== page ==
We are used to thinking that body fat is bad. But for scientists, fat is the key to some interesting clues about weight and body shape - specifically, brown fat.
What we know about white fat is that it stores excess calories so the body can access it when hungry, and it releases hormones that help control metabolism.
But the brown, once thought to disappear from the body when we reached adolescence, has scientists excited. Not only do adults have it, but thin people have more than overweight people. When stimulated, it can burn calories.
Research focuses on taking advantage of brown fat to burn calories and eliminate obesity.
What is brown fat?
Also known as brown adipose tissue, it is a special type of fat that burns energy and glucose to generate heat. It keeps small animals and babies warm, and animals with lots of brown fat are protected from diabetes and obesity.
"It's a small amount of fat, typically around the neck area, that makes up 1% of the fat in the body," says weight loss specialist Dr. Peter Vash, an assistant clinical professor of medicine at the Center for Health Sciences at UCLA “He's metabolically much more active. Burns calories to create heat. It is found around the neck area to help warm the blood vessels and arteries that carry blood to the brain. Babies are born with much more brown fat, but the percentage decreases with age ”.
But it doesn't just generate heat
New research finds that brown fat may also protect against obesity and type 2 diabetes. A new study, published in the journal Nature, suggests that it may help filter out excess amino acids that can increase the risk of those health problems. The findings may help lead to new treatments.
How it works with metabolism
Dr. Paul Lee, a former researcher at the National Institute of Diabetes and Digestive and Kidney Diseases at the National Institutes of Health, said the regulation of brown fat and its relationship to metabolism in humans is not yet clear.
Research now shows that it can be manipulated by room temperature. In one study, mild exposure to cold stimulated brown fat activity, while mild exposure to heat suppressed it. Lee explains that the increase in brown fat was accompanied by an improvement in insulin sensitivity and the rate of energy burning after the meal.
In the study, five men between the ages of 19 and 23 were tracked for four months. Volunteers participated in the usual activities during the day, but slept in a private room in which the air temperature varied monthly between 19 and 27 degrees C. Temperature detectors monitored the exposed temperature of each volunteer, and at the end of each month, the researchers measured brown fat and energy metabolism and found that mild cold increased the men's brown fat.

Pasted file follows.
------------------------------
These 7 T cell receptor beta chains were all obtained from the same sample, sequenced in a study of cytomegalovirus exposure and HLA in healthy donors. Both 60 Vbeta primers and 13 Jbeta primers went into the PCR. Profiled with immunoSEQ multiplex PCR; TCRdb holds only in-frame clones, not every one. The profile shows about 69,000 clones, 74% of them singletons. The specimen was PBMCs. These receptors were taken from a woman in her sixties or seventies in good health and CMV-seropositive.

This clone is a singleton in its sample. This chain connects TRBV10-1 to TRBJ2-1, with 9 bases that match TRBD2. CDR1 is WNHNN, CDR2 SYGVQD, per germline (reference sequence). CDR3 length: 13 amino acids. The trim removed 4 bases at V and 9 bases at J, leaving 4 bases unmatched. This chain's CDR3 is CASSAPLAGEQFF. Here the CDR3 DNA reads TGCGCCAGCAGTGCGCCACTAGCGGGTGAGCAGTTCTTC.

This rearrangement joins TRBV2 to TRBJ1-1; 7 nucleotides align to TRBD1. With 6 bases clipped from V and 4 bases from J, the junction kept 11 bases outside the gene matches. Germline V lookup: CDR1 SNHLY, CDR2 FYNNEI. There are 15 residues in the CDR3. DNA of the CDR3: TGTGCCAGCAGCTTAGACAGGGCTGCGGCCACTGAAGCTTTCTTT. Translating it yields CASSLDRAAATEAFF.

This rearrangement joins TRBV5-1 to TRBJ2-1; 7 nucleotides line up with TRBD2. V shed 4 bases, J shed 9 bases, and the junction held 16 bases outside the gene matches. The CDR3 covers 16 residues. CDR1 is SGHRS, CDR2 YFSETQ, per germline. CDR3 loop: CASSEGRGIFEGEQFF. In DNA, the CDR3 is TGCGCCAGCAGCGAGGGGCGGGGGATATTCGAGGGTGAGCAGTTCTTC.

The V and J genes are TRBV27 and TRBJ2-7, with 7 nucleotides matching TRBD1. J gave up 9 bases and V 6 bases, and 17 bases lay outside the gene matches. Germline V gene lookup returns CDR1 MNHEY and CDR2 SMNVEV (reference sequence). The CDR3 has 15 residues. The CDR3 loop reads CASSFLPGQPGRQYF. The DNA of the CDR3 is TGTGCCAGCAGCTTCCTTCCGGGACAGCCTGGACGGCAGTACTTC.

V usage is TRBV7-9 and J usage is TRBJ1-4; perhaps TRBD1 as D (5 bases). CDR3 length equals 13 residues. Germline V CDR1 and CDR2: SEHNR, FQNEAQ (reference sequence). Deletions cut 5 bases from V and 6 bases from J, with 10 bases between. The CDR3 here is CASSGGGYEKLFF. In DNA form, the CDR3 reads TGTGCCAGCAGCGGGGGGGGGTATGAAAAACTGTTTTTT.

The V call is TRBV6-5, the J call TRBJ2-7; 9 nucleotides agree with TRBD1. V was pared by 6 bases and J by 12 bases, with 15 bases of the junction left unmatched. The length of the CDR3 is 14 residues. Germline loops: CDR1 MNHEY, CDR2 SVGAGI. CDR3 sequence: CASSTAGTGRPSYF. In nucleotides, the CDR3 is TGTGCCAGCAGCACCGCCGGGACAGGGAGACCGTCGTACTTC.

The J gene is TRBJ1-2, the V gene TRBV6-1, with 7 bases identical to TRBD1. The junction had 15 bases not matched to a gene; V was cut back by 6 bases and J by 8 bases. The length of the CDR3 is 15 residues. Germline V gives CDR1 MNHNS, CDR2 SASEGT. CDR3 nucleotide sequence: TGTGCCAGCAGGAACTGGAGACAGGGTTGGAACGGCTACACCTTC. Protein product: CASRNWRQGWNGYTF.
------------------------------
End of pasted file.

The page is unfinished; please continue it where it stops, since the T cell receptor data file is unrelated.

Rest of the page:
While promising, sleeping in cold temperatures or sitting in an ice bath every night is not a realistic approach to losing weight, says Vash.
"Yes, your body will stimulate brown fat in an attempt to keep the blood going to the brain warm (this is essentially what your body does when it trembles), but this is not an effective way to lose weight in the long term," he said. . "A 20 minute ice bath is only a 50 calorie burn, maximum."
If you can turn white fat (shown above right) to brown (left), you essentially change a storage area in a combustion furnace.
“However, we still don't have a practical way to turn white fat brown. There is the potential for a drug or treatment in the future that will help convert it to help people lose weight, ”says Vash. "The process of stimulating it effectively and therapeutically has yet to be discovered."
The future of brown fat
Scientists are looking for a drug that can increase brown fat. But it won't be a miracle pill. You will still have to combine it with a healthy diet and exercise to burn that fat.
"A more realistic approach to losing weight is to encourage people to eat less, drink less alcohol, and exercise more," says Vash. This is a much more effective way to lose weight, at least until a medical approach to turning white fat into brown is available.
Until a fat pill is invented, scientists speculate on ways to speed up the burning of brown fat, such as turning down the thermostat in your home in cold weather and spending time outside in the cold. Studies show that people who work outside have higher brown fat activity than average, so why not take advantage of it and spend some time relaxing? Maybe you could increase your brown fat while you wait for the science to catch up.
Jennifer Nelson, Article in English